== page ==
What was the title and a sample lyric from the first song that you wrote?
I started writing at 14, the same day I got my first guitar. I wrote lots of terrible songs. Still do, but now I have the sense to recognize their awful-ness and confine them to the dustbin of my writing archive, never to see the light of day in my lifetime.
The first song anyone took notice of (I won my high school talent show) was called “The Ponderosa No Cream in My Coffee Blues.” I wrote it in our local high school philosophers’ hangout the night our favorite waitress was working her final shift. She was fired for not kicking us reprobates out after ordering a single cup of coffee and hanging out all night. I seem to remember that the first verse was something like:
It’s tripping on toward midnight
As the folks come drifting in
Roy Rogers says I have to leave
His patience is quite thin
But no one knows my name in here
There’s nothing left to lose
I’ve got the Ponderosa no cream in my coffee blues
Describe your first gig.
I’d been playing for about 2 weeks when a neighbor guy, Jerry, knocks on our door. He works…like almost every adult male I know…at a local paper mill and wants me to play for the union’s Labor Day picnic. Offers me $25. I thought, “I’ve been playing for 2 weeks and I’ve got my first gig! This music business is easy!” But I confess that I only know 3 songs. He says, fine that’ll do, because no one’s gonna be listening to me anyway, so just sing those three songs over and over. However, he tells me I have to absolutely sing this one song. “It’s to the Battle Hymn of the Republic!” he says. So, I figure, how hard can that be? But I found out it has a B7 chord in it…and I’m still struggling with F.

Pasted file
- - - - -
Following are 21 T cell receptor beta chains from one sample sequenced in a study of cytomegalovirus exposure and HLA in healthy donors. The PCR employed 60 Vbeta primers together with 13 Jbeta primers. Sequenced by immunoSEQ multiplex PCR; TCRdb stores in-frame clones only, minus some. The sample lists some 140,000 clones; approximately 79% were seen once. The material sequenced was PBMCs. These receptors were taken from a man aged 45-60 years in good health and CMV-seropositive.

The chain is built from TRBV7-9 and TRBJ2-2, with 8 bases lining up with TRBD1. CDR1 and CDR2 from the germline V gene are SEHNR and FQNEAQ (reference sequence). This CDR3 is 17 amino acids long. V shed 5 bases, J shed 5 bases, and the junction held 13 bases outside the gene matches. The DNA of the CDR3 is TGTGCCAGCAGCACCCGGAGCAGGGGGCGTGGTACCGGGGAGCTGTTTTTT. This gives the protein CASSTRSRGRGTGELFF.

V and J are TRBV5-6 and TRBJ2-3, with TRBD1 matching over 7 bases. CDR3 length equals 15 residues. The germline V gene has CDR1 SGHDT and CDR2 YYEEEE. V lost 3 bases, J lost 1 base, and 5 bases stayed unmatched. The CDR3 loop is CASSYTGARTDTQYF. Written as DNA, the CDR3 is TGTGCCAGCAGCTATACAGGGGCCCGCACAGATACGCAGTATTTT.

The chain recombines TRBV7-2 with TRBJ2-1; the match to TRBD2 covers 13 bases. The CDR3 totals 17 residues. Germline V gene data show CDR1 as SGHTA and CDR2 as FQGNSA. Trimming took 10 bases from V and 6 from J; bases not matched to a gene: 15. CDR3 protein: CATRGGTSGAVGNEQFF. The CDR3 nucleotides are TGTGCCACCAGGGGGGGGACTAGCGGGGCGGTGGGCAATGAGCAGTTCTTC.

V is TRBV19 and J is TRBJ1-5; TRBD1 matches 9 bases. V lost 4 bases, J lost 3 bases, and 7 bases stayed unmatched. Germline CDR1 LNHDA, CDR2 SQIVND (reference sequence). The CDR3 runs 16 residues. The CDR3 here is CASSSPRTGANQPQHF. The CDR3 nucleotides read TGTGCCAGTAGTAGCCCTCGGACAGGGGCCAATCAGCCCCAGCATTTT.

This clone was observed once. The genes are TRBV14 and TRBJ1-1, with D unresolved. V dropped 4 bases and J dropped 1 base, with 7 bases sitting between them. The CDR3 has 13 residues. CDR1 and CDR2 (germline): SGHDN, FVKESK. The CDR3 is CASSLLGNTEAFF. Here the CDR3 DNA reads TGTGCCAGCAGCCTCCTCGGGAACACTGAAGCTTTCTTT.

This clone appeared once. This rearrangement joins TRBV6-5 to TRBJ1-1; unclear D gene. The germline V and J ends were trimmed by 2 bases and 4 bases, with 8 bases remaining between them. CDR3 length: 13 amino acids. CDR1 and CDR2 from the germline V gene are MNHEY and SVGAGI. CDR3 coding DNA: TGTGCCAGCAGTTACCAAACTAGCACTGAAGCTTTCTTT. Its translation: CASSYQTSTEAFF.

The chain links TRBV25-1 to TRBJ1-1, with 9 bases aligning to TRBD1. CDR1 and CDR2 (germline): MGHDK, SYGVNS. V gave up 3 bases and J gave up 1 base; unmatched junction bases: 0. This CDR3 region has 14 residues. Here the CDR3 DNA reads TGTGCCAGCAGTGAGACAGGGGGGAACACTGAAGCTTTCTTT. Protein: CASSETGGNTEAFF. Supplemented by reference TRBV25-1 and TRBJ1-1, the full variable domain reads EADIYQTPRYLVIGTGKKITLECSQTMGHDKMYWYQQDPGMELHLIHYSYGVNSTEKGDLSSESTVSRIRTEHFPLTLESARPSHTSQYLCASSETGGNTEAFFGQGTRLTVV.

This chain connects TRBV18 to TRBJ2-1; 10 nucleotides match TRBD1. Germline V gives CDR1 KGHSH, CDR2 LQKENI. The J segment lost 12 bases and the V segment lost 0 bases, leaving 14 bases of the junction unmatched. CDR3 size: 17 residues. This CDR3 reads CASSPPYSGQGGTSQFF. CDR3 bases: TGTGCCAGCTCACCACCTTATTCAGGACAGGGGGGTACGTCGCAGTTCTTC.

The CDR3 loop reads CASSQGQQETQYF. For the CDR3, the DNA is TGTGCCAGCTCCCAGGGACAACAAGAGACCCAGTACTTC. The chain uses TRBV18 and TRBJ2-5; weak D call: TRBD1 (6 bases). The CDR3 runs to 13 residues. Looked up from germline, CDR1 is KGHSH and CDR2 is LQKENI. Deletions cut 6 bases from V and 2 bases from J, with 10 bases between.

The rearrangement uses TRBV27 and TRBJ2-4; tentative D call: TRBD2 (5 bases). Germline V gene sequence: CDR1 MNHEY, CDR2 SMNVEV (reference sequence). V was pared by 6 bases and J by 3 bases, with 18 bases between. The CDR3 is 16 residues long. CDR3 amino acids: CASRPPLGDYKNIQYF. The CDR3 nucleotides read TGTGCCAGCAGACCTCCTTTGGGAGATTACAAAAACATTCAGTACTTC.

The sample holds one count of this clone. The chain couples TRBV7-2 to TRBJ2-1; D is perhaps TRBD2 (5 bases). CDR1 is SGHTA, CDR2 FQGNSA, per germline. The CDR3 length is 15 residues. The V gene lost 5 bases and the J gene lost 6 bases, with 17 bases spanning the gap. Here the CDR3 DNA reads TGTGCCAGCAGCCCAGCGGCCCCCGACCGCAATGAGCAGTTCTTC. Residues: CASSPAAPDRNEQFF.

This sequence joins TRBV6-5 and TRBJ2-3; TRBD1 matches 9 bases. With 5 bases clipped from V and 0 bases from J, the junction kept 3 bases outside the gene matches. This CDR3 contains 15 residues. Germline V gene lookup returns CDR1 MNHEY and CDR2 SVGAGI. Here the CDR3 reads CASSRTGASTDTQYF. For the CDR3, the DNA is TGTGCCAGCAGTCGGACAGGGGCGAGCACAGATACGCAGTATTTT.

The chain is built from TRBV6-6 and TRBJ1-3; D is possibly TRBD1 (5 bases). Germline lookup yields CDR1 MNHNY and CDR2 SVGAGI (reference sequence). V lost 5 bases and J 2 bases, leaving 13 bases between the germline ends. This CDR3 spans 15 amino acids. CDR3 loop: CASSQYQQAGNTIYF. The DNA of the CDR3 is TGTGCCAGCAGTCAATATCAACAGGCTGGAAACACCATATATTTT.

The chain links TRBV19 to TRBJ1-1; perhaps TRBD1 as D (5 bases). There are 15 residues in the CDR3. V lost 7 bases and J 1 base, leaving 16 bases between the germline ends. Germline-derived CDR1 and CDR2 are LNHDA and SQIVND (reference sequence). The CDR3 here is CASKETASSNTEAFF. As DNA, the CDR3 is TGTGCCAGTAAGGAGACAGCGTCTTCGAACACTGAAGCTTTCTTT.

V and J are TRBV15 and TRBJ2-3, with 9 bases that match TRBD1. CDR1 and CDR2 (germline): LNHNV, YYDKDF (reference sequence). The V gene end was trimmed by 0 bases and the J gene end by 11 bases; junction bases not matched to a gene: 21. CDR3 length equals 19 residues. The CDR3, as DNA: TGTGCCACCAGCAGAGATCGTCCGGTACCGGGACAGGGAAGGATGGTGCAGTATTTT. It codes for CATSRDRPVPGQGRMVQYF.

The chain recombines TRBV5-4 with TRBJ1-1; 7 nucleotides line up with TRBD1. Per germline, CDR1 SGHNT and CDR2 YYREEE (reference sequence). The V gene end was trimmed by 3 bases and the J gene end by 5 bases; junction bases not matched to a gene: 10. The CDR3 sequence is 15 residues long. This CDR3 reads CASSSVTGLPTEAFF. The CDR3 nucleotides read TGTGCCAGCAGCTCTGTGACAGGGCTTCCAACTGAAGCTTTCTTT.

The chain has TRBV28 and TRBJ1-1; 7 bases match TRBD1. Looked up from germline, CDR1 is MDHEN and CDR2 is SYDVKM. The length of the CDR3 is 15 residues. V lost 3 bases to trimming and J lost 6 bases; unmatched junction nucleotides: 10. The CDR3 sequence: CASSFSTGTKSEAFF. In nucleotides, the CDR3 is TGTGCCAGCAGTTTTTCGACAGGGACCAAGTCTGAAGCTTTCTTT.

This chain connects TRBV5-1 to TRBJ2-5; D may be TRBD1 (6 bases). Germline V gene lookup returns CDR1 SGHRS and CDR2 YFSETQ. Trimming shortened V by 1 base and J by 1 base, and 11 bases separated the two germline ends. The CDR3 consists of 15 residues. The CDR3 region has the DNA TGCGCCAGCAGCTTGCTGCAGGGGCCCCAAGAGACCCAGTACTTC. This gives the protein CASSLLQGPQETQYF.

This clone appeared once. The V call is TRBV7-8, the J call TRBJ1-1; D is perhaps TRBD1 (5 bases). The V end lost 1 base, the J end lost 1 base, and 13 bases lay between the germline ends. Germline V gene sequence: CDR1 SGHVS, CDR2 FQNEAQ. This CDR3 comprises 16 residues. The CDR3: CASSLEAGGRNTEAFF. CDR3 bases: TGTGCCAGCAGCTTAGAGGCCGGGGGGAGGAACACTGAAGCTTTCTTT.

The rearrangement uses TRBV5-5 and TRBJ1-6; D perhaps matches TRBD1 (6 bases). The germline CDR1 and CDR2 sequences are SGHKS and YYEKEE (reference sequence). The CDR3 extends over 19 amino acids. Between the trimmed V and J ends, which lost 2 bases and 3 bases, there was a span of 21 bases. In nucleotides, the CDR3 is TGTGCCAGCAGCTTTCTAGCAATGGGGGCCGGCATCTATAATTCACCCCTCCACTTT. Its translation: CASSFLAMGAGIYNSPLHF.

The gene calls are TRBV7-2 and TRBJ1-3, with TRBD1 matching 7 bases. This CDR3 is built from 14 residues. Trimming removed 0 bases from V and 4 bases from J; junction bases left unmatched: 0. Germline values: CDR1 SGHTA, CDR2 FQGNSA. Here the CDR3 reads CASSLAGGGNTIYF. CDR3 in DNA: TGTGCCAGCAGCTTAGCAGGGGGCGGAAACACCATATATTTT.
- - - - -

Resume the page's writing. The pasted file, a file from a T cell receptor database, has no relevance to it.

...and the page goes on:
Anyway, I learn the song in question, my Mom presses my little polyester white short-sleeve shirt, I clip on a tie, and go to the picnic. Sure enough, not a soul is listening to me. Everyone is sitting around talking about football, drinking beer. Jerry gives me the high sign that it’s time to do that damn B7 song. So I start up, my cheat sheet of lyrics under a Coke can on the picnic table in front of me, “When the union’s inspiration through the worker’s blood shall run…” And something amazing starts to happen.
Everybody puts down their beer, stands, grabs the hand of the nearest guy, raises their arms, and starts singing. With gusto. I mean, I know these guys. I’ve sat next to them in church. They do not sing, even in church. But here they are belting out “Solidarity forever! Solidarity forever! Solidarity forever! The union makes us strong!”
I remember wanting to figure out what made these men do this uncharacteristically non-male, but profoundly masculine thing. I guess I’ve spent the last 50+ years exploring that dynamic.
A memorable first gig, to be sure.
What was your last day job? What was your favorite day job?